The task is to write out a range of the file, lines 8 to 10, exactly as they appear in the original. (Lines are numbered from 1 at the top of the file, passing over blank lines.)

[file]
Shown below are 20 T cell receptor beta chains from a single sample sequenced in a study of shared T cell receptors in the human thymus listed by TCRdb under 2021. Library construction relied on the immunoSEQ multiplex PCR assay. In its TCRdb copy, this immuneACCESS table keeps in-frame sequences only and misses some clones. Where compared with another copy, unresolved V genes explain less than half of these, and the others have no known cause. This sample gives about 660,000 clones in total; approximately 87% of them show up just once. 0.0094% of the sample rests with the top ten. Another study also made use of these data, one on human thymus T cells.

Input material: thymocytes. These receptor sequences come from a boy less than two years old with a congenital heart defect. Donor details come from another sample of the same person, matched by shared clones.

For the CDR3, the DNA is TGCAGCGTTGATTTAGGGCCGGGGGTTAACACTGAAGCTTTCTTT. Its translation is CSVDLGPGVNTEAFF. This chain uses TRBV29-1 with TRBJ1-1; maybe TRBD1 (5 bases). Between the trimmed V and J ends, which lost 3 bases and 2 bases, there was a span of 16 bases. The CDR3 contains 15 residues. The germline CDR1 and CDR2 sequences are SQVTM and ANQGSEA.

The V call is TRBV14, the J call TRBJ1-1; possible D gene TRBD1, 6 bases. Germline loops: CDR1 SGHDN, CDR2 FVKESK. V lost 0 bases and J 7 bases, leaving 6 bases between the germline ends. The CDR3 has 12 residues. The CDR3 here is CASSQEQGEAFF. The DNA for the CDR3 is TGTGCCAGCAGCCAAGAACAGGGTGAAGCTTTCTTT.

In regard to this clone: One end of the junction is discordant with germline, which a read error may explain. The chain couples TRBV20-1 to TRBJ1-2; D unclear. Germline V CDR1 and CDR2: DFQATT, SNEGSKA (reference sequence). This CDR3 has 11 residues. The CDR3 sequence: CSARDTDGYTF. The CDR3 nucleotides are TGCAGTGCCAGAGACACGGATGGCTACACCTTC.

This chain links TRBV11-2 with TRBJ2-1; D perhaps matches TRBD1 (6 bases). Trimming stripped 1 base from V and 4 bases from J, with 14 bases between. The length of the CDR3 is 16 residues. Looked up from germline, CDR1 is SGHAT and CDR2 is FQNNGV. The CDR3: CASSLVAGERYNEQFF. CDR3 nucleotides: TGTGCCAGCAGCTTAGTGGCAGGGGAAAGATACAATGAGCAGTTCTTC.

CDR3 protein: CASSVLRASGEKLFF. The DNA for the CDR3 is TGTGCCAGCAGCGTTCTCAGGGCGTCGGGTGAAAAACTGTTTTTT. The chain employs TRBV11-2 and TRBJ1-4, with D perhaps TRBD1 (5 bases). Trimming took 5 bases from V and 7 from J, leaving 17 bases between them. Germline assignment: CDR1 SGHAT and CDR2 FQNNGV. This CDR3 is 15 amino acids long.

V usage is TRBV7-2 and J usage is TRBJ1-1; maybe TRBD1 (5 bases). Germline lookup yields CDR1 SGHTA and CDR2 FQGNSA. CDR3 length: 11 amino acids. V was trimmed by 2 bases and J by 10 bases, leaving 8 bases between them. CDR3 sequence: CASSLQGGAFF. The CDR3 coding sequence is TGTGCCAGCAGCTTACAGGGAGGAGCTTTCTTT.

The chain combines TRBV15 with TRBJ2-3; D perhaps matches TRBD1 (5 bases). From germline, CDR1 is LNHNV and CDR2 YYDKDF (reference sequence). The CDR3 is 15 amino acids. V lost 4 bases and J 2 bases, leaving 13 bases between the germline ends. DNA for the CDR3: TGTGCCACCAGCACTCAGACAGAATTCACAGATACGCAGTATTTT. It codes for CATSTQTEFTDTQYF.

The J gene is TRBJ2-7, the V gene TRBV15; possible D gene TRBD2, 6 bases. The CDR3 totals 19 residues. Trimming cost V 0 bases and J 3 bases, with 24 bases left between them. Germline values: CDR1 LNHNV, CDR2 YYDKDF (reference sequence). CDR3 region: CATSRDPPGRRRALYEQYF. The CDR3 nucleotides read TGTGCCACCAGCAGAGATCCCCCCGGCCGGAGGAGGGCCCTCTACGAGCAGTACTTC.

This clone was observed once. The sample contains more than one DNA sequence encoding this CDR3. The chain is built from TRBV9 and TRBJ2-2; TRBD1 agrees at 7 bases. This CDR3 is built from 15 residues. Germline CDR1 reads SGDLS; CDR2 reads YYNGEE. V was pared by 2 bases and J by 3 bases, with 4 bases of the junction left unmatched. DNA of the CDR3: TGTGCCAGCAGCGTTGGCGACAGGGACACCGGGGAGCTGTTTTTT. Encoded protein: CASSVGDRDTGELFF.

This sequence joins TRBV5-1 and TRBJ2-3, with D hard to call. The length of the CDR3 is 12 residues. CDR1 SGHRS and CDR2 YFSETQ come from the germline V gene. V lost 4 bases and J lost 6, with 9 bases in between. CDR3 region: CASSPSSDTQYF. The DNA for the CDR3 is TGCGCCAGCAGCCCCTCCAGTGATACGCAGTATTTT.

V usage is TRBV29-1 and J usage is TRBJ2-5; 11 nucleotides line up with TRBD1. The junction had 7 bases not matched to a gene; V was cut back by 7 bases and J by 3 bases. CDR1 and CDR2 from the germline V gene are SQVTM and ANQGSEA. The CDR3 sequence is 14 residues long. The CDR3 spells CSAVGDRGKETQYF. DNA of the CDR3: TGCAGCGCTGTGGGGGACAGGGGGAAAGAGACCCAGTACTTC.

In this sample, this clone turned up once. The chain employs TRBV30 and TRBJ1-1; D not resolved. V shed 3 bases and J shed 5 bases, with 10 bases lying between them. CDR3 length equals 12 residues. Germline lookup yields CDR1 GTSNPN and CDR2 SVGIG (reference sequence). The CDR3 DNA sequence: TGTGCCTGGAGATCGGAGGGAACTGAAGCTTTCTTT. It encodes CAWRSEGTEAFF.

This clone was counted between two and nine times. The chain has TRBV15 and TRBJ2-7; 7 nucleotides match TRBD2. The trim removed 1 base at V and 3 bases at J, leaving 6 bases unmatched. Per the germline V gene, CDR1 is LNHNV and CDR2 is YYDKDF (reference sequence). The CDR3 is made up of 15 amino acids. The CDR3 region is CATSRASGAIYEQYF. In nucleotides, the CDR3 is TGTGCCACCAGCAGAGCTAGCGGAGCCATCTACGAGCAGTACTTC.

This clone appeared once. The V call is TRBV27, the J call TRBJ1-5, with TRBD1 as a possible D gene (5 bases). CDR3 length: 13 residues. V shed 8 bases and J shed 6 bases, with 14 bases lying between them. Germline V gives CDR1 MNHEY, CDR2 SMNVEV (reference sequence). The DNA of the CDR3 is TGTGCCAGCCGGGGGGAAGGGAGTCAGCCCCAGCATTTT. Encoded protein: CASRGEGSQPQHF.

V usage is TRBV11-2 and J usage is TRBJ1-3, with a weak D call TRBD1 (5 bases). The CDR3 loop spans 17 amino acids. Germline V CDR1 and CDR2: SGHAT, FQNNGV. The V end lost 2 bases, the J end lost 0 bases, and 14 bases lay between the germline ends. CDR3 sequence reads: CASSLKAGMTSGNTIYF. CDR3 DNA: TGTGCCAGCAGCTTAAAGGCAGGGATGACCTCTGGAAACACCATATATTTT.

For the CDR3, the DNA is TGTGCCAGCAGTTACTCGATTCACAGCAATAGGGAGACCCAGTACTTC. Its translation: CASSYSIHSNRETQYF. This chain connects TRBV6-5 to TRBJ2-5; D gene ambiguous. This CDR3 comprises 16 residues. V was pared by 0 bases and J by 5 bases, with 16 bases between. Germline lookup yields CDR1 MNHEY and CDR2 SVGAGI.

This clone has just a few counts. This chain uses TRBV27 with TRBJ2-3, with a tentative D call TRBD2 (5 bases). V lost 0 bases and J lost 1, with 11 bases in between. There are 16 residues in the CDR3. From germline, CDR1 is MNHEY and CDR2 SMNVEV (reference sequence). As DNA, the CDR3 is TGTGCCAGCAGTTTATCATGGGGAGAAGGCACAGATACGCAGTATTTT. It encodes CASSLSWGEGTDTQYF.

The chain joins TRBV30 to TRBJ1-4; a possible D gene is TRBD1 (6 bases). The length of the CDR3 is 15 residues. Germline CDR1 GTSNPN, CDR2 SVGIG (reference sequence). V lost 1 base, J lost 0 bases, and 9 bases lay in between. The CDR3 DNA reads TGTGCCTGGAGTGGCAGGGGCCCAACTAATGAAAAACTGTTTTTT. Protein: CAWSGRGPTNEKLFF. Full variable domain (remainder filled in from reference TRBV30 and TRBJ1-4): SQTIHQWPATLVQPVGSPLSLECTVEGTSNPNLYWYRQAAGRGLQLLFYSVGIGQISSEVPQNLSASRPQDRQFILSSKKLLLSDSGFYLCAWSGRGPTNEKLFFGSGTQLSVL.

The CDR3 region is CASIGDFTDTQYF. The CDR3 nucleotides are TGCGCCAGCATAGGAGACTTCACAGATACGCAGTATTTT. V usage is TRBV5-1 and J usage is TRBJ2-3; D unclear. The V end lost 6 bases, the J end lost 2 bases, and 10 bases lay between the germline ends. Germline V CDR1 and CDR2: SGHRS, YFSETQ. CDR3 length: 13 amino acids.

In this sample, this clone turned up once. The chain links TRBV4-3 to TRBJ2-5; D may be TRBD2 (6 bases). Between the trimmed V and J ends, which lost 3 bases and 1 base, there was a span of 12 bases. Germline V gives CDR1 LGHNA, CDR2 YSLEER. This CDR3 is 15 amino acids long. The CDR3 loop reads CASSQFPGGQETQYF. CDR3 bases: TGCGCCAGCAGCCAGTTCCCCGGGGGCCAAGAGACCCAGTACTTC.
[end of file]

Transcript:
V usage is TRBV7-2 and J usage is TRBJ1-1; maybe TRBD1 (5 bases). Germline lookup yields CDR1 SGHTA and CDR2 FQGNSA. CDR3 length: 11 amino acids. V was trimmed by 2 bases and J by 10 bases, leaving 8 bases between them. CDR3 sequence: CASSLQGGAFF. The CDR3 coding sequence is TGTGCCAGCAGCTTACAGGGAGGAGCTTTCTTT.

The chain combines TRBV15 with TRBJ2-3; D perhaps matches TRBD1 (5 bases). From germline, CDR1 is LNHNV and CDR2 YYDKDF (reference sequence). The CDR3 is 15 amino acids. V lost 4 bases and J 2 bases, leaving 13 bases between the germline ends. DNA for the CDR3: TGTGCCACCAGCACTCAGACAGAATTCACAGATACGCAGTATTTT. It codes for CATSTQTEFTDTQYF.

The J gene is TRBJ2-7, the V gene TRBV15; possible D gene TRBD2, 6 bases. The CDR3 totals 19 residues. Trimming cost V 0 bases and J 3 bases, with 24 bases left between them. Germline values: CDR1 LNHNV, CDR2 YYDKDF (reference sequence). CDR3 region: CATSRDPPGRRRALYEQYF. The CDR3 nucleotides read TGTGCCACCAGCAGAGATCCCCCCGGCCGGAGGAGGGCCCTCTACGAGCAGTACTTC.